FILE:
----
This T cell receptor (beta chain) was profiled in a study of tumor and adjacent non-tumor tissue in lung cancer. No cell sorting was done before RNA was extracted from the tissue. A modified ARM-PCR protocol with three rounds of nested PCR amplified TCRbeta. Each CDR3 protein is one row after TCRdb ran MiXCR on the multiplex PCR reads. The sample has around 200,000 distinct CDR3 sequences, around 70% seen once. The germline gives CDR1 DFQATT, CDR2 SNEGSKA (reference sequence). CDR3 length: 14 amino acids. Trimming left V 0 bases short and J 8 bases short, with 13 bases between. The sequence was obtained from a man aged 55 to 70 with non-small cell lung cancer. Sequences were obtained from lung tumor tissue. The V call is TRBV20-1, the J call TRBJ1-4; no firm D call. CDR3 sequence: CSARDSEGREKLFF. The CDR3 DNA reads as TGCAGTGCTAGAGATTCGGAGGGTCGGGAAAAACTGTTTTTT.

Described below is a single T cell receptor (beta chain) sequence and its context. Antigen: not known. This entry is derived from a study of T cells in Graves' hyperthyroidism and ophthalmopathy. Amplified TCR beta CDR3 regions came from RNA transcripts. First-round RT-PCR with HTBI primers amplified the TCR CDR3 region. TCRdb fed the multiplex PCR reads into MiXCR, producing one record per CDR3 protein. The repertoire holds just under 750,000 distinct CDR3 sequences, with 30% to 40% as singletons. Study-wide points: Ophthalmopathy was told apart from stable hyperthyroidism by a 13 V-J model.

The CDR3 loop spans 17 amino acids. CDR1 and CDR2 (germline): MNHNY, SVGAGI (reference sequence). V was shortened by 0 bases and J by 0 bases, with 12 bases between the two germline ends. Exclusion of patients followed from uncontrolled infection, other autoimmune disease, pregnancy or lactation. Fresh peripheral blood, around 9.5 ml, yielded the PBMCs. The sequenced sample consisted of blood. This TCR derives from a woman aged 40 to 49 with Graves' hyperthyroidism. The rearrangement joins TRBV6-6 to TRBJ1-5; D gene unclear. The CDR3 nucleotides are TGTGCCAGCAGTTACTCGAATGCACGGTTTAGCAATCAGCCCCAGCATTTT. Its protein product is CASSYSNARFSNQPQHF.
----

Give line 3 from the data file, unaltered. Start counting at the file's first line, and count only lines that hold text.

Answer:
The CDR3 loop spans 17 amino acids. CDR1 and CDR2 (germline): MNHNY, SVGAGI (reference sequence). V was shortened by 0 bases and J by 0 bases, with 12 bases between the two germline ends. Exclusion of patients followed from uncontrolled infection, other autoimmune disease, pregnancy or lactation. Fresh peripheral blood, around 9.5 ml, yielded the PBMCs. The sequenced sample consisted of blood. This TCR derives from a woman aged 40 to 49 with Graves' hyperthyroidism. The rearrangement joins TRBV6-6 to TRBJ1-5; D gene unclear. The CDR3 nucleotides are TGTGCCAGCAGTTACTCGAATGCACGGTTTAGCAATCAGCCCCAGCATTTT. Its protein product is CASSYSNARFSNQPQHF.